Welcome to CDC Stacks | Corrosion of Friction Rock Stabilizers in Selected Uranium and Copper-Mine Waters - 10388 | National Institute for Occupational Safety and Health
Stacks Logo
Advanced Search
Select up to three search categories and corresponding keywords using the fields to the right. Refer to the Help section for more detailed instructions.
 
 
Help
Clear All Simple Search
Advanced Search
Corrosion of Friction Rock Stabilizers in Selected Uranium and Copper-Mine Waters
  • Published Date:
    1/1/1984
Filetype[PDF - 10.88 MB]


This document cannot be previewed automatically as it exceeds 5 MB
Please click the thumbnail image to view the document.
Corrosion of Friction Rock Stabilizers in Selected Uranium and Copper-Mine Waters
Details:
  • Description:
    The Bureau of Mines evaluated corrosion resistance of Split Set friction rock stabilizer mine roof bolts to aid in better prediction of useful service life. Electrochemical corrosion testing was conducted utilizing an automated corrosion measurement system. Natural and/or synthetic mine waters from four uranium and two copper mines were the test media for the two types of high-strength, low-alloy (HSLA) steels from which Split Set stabilizers are manufactured, and for galvanized steel. Tests were conducted with waters of minimum and maximum dissolved oxygen content at in-mine water temperatures. Retrieved Split Set stabilizers were also evaluated for property changes. Galvanized steel was found to be far superior to the unprotected steel in general corrosion resistance; limited tests indicate little ten.dency to pitting, contrary to behavior for the uncoated steel. Copper-bearing HSLA steel was slightly more corrosion resistant than non-copper-bearing HSLA steel. Statistical analyses resulted in development of equations relating dissolved oxygen, chloride, sulfate, and magnesium contents of mine waters to corrosion rates of the two HSLA steels (nongalvanized). An equation was developed that relates corrosion rates of galvanized steel to mine water temperature and dissolved oxygen content. Variable conditions in mine environments make corrosion damage difficult to predict and emphasize the need for corrosion prevention and control.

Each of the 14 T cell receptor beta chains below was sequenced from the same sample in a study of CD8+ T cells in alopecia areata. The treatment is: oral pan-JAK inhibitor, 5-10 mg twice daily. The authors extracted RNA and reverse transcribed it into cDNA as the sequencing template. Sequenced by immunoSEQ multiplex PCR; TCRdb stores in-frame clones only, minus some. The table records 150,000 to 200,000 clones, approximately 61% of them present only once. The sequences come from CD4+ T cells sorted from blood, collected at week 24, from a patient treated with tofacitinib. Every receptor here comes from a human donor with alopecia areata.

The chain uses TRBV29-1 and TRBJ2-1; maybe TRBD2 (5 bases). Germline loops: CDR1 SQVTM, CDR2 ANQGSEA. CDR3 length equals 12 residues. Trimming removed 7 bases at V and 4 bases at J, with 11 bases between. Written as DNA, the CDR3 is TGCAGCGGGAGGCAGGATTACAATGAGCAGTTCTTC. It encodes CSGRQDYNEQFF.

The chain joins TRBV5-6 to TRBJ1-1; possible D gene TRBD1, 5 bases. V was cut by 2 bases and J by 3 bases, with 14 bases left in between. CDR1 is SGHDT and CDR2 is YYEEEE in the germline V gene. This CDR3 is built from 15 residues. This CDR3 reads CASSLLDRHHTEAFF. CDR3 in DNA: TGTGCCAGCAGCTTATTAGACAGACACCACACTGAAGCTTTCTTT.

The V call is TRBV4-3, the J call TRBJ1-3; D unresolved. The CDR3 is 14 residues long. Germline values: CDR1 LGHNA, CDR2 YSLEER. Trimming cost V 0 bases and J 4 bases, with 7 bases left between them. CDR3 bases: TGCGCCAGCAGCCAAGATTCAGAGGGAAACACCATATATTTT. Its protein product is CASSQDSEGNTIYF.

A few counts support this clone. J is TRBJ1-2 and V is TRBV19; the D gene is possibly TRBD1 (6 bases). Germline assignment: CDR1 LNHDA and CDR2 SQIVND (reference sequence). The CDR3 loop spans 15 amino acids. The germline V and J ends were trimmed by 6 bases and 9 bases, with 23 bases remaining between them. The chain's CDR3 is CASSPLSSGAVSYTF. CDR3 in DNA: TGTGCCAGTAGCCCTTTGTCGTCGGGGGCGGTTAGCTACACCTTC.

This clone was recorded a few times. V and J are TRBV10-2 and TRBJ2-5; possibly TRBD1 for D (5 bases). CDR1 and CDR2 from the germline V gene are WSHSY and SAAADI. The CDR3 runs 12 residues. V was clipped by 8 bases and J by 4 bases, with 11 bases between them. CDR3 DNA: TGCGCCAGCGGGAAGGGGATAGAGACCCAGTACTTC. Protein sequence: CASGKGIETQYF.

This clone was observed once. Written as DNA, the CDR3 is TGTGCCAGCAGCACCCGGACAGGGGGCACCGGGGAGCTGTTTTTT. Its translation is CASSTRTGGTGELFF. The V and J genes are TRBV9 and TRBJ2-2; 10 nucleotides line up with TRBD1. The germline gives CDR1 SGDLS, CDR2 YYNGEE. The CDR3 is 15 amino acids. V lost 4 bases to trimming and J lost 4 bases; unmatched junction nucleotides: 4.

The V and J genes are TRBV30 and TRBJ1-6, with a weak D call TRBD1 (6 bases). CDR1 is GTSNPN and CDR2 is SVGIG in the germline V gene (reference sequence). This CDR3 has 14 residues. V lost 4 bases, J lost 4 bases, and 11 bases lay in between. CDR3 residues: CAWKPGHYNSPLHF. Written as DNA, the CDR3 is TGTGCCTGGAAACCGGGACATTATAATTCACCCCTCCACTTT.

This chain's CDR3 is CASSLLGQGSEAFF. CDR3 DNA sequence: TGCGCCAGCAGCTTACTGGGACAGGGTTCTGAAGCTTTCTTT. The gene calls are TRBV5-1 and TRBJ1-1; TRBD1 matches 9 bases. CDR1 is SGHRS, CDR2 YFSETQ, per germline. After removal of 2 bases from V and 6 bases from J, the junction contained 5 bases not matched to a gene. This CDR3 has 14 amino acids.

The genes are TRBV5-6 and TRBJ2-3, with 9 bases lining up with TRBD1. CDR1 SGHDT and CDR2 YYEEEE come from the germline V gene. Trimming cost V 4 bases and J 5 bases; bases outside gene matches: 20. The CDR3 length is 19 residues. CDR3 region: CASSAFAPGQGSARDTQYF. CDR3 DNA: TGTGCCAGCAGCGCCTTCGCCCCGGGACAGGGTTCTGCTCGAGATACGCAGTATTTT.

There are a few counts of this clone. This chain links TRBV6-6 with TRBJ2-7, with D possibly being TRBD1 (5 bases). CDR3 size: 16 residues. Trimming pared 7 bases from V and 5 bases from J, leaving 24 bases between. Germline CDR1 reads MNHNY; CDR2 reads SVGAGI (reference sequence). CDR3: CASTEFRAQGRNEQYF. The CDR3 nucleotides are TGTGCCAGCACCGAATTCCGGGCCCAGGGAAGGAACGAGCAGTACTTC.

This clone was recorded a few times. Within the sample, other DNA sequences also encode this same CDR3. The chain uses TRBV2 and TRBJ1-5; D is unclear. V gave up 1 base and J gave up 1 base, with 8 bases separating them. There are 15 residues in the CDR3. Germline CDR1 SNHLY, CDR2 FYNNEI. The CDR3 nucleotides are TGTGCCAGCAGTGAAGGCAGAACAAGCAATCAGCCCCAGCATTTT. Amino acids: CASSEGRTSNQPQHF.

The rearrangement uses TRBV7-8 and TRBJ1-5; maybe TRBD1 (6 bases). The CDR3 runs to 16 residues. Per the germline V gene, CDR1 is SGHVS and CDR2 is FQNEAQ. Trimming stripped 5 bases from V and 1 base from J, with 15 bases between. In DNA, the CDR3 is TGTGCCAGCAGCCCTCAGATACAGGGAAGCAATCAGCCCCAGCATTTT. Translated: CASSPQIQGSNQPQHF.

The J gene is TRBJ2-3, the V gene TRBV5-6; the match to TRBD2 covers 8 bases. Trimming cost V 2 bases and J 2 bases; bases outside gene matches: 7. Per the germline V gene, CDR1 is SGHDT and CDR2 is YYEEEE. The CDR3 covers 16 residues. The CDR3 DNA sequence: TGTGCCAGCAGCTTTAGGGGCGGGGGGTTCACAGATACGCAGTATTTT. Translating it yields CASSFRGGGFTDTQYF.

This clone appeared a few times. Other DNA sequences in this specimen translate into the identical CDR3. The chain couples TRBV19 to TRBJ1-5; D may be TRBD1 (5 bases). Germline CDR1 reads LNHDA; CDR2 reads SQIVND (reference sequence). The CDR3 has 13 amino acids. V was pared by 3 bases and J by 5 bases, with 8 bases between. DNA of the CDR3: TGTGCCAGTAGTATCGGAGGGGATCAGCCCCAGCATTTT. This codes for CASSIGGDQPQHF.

• Supporting Files:
    No Additional Files
No Related Documents.
You May Also Like: